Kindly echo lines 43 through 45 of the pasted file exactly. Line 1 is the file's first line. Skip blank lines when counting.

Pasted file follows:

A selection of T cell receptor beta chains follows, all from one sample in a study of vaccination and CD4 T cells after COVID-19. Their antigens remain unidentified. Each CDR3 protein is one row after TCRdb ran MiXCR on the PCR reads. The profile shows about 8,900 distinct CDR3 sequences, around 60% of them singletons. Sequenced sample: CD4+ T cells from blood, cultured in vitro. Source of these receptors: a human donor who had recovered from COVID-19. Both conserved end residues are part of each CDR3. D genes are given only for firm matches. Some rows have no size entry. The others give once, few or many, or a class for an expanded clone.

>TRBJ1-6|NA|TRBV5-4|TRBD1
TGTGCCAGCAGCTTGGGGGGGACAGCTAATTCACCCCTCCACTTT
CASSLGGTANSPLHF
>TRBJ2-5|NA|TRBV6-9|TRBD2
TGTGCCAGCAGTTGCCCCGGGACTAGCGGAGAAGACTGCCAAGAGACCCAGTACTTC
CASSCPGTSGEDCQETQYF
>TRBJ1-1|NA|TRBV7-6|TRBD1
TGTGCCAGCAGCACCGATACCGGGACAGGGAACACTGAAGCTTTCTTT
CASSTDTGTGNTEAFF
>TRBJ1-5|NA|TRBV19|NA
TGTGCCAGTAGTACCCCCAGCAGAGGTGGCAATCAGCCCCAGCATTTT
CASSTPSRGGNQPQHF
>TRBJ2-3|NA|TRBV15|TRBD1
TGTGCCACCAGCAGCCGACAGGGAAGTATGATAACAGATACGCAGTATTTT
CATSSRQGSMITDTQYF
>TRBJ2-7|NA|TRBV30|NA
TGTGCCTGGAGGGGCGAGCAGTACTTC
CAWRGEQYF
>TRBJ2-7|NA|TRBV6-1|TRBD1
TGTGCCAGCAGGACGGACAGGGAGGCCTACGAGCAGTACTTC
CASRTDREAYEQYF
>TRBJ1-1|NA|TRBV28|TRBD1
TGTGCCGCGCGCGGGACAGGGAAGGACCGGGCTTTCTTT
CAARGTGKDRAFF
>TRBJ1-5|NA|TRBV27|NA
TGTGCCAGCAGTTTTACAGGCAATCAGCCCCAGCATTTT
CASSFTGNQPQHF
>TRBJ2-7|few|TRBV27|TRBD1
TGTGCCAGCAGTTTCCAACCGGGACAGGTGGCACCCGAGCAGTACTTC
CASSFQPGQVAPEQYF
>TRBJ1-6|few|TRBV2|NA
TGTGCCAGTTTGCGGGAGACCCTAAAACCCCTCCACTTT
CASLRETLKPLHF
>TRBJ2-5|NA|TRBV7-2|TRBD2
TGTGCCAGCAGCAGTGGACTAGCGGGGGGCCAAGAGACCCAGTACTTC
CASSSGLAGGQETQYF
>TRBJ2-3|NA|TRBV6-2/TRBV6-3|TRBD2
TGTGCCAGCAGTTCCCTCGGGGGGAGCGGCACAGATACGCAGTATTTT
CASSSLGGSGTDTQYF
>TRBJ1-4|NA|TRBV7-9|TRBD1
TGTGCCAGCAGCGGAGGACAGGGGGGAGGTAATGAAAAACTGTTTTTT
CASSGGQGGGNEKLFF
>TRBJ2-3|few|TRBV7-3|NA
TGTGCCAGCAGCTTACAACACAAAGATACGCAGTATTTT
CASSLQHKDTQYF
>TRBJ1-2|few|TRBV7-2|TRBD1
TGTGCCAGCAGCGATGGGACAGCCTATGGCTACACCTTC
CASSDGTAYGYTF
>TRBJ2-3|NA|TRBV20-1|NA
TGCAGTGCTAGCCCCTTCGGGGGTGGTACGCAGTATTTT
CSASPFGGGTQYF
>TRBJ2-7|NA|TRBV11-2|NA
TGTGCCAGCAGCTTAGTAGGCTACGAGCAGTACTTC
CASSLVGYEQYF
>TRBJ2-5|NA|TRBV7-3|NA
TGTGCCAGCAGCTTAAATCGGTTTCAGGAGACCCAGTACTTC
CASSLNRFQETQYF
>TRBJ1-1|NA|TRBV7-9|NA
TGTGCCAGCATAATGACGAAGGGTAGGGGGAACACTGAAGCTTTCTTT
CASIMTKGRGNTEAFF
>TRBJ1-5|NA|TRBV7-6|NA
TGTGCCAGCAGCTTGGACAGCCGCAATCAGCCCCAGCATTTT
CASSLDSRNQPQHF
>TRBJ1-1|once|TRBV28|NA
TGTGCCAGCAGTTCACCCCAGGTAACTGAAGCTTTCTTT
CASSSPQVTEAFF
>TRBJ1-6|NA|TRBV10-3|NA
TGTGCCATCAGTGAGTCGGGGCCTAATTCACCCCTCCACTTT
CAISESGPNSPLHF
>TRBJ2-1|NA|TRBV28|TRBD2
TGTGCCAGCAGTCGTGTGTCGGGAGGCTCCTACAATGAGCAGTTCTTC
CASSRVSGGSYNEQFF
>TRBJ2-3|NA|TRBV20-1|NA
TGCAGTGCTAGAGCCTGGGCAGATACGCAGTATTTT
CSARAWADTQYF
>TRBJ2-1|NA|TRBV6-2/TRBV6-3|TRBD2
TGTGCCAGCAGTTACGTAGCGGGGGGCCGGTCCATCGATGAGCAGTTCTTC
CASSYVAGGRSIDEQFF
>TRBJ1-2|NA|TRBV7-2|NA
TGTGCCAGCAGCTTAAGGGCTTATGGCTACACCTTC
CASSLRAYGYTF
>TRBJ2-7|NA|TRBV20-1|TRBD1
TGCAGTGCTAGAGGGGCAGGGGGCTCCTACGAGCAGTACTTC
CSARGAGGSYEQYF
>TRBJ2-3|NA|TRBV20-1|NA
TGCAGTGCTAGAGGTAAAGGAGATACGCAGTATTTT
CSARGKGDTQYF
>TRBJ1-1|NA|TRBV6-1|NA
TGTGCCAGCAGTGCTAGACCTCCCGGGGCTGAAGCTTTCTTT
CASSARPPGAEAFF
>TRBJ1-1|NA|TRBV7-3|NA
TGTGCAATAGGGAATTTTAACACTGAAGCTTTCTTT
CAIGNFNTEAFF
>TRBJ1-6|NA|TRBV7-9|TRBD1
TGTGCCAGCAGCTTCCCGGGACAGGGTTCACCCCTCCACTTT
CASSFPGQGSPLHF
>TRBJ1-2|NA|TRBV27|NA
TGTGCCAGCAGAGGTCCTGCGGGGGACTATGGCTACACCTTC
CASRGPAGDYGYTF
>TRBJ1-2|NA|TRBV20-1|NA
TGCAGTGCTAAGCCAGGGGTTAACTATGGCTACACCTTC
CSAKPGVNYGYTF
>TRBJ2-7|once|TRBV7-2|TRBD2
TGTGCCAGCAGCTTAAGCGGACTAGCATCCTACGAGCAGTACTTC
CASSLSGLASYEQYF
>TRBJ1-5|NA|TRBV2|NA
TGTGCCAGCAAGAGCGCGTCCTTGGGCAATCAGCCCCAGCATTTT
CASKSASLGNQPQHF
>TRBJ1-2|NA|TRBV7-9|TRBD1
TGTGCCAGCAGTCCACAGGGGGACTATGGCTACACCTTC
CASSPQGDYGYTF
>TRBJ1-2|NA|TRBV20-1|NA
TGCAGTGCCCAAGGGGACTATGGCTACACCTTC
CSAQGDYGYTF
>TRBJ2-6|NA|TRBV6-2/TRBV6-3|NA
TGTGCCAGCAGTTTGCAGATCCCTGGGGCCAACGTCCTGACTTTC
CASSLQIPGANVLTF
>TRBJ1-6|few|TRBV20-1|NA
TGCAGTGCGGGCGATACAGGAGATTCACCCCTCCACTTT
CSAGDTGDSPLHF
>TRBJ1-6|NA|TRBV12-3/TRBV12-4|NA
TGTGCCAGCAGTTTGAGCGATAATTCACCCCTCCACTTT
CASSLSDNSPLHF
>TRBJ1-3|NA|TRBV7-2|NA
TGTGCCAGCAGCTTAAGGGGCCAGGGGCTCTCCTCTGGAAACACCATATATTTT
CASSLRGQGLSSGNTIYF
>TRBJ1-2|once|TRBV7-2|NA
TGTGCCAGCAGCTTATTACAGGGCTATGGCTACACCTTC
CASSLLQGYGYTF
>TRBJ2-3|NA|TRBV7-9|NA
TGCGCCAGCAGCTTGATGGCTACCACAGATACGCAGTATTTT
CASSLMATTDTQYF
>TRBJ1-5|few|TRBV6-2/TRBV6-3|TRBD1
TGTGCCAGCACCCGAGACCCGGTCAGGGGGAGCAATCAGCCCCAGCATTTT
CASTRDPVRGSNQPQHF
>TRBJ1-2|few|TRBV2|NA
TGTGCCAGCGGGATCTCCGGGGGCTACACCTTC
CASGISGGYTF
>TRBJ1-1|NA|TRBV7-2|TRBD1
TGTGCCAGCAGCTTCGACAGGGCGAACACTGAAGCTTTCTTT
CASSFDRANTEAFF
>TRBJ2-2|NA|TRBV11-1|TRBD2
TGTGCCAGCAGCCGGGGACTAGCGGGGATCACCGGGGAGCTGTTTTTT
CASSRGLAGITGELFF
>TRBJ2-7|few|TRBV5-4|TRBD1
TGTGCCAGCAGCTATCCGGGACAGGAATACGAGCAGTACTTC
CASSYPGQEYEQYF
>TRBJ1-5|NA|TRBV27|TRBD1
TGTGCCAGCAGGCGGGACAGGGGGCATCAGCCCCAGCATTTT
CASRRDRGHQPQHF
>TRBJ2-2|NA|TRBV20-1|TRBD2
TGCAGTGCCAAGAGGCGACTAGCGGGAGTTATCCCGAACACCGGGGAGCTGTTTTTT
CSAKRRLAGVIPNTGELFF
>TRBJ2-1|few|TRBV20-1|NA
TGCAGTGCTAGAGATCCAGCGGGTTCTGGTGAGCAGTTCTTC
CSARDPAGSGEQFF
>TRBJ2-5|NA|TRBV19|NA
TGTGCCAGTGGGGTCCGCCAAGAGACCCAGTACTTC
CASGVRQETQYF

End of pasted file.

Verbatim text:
CASSGGQGGGNEKLFF
>TRBJ2-3|few|TRBV7-3|NA
TGTGCCAGCAGCTTACAACACAAAGATACGCAGTATTTT